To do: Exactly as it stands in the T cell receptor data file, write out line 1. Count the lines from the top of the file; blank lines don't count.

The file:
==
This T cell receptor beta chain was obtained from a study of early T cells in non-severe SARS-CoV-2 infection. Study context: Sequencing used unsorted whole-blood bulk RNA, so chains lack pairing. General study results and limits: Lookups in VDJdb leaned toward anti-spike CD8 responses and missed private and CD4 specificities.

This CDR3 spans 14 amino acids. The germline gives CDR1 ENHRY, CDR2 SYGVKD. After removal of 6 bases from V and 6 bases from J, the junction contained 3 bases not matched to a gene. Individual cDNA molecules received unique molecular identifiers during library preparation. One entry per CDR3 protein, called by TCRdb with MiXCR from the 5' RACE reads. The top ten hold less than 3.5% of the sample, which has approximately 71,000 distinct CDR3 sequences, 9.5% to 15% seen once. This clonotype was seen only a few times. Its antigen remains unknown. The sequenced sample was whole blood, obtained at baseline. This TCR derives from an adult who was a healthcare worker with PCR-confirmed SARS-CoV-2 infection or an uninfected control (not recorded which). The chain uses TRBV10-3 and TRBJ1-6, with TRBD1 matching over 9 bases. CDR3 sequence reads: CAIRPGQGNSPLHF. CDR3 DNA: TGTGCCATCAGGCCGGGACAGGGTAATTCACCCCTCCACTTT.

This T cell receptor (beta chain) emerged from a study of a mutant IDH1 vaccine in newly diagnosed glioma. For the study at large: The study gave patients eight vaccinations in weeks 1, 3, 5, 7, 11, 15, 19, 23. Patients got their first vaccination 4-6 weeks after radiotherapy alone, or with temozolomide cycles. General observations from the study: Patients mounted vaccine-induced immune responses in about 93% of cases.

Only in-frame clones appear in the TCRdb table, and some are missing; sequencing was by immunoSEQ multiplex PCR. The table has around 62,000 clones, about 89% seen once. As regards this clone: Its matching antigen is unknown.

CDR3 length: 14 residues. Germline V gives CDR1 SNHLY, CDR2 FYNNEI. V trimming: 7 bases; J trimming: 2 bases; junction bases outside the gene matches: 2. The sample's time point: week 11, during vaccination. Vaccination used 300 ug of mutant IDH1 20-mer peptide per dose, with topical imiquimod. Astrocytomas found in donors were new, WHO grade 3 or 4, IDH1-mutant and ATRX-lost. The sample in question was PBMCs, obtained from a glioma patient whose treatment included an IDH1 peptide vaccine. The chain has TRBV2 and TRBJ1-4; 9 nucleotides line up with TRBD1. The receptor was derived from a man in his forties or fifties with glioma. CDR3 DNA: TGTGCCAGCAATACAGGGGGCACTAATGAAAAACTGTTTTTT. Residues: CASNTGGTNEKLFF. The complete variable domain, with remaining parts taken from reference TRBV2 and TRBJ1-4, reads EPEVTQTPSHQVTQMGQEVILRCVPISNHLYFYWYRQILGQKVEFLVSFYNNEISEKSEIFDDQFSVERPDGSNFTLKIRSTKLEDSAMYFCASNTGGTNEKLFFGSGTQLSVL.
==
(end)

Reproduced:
This T cell receptor beta chain was obtained from a study of early T cells in non-severe SARS-CoV-2 infection. Study context: Sequencing used unsorted whole-blood bulk RNA, so chains lack pairing. General study results and limits: Lookups in VDJdb leaned toward anti-spike CD8 responses and missed private and CD4 specificities.